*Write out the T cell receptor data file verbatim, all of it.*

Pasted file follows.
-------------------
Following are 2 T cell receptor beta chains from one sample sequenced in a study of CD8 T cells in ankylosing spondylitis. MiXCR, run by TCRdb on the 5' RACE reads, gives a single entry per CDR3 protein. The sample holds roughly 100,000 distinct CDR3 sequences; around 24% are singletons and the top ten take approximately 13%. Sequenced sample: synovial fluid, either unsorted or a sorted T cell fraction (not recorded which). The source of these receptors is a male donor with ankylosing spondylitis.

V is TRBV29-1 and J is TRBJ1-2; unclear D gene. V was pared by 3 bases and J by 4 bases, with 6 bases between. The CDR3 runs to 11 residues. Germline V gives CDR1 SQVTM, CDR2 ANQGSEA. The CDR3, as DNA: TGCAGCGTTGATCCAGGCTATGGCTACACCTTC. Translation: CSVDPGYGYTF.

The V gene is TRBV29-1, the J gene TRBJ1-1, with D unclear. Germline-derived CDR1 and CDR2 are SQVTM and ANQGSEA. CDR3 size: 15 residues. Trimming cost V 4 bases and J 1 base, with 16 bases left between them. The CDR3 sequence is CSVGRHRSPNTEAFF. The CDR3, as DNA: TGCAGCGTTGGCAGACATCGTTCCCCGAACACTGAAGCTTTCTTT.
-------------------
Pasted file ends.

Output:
Following are 2 T cell receptor beta chains from one sample sequenced in a study of CD8 T cells in ankylosing spondylitis. MiXCR, run by TCRdb on the 5' RACE reads, gives a single entry per CDR3 protein. The sample holds roughly 100,000 distinct CDR3 sequences; around 24% are singletons and the top ten take approximately 13%. Sequenced sample: synovial fluid, either unsorted or a sorted T cell fraction (not recorded which). The source of these receptors is a male donor with ankylosing spondylitis.

V is TRBV29-1 and J is TRBJ1-2; unclear D gene. V was pared by 3 bases and J by 4 bases, with 6 bases between. The CDR3 runs to 11 residues. Germline V gives CDR1 SQVTM, CDR2 ANQGSEA. The CDR3, as DNA: TGCAGCGTTGATCCAGGCTATGGCTACACCTTC. Translation: CSVDPGYGYTF.

The V gene is TRBV29-1, the J gene TRBJ1-1, with D unclear. Germline-derived CDR1 and CDR2 are SQVTM and ANQGSEA. CDR3 size: 15 residues. Trimming cost V 4 bases and J 1 base, with 16 bases left between them. The CDR3 sequence is CSVGRHRSPNTEAFF. The CDR3, as DNA: TGCAGCGTTGGCAGACATCGTTCCCCGAACACTGAAGCTTTCTTT.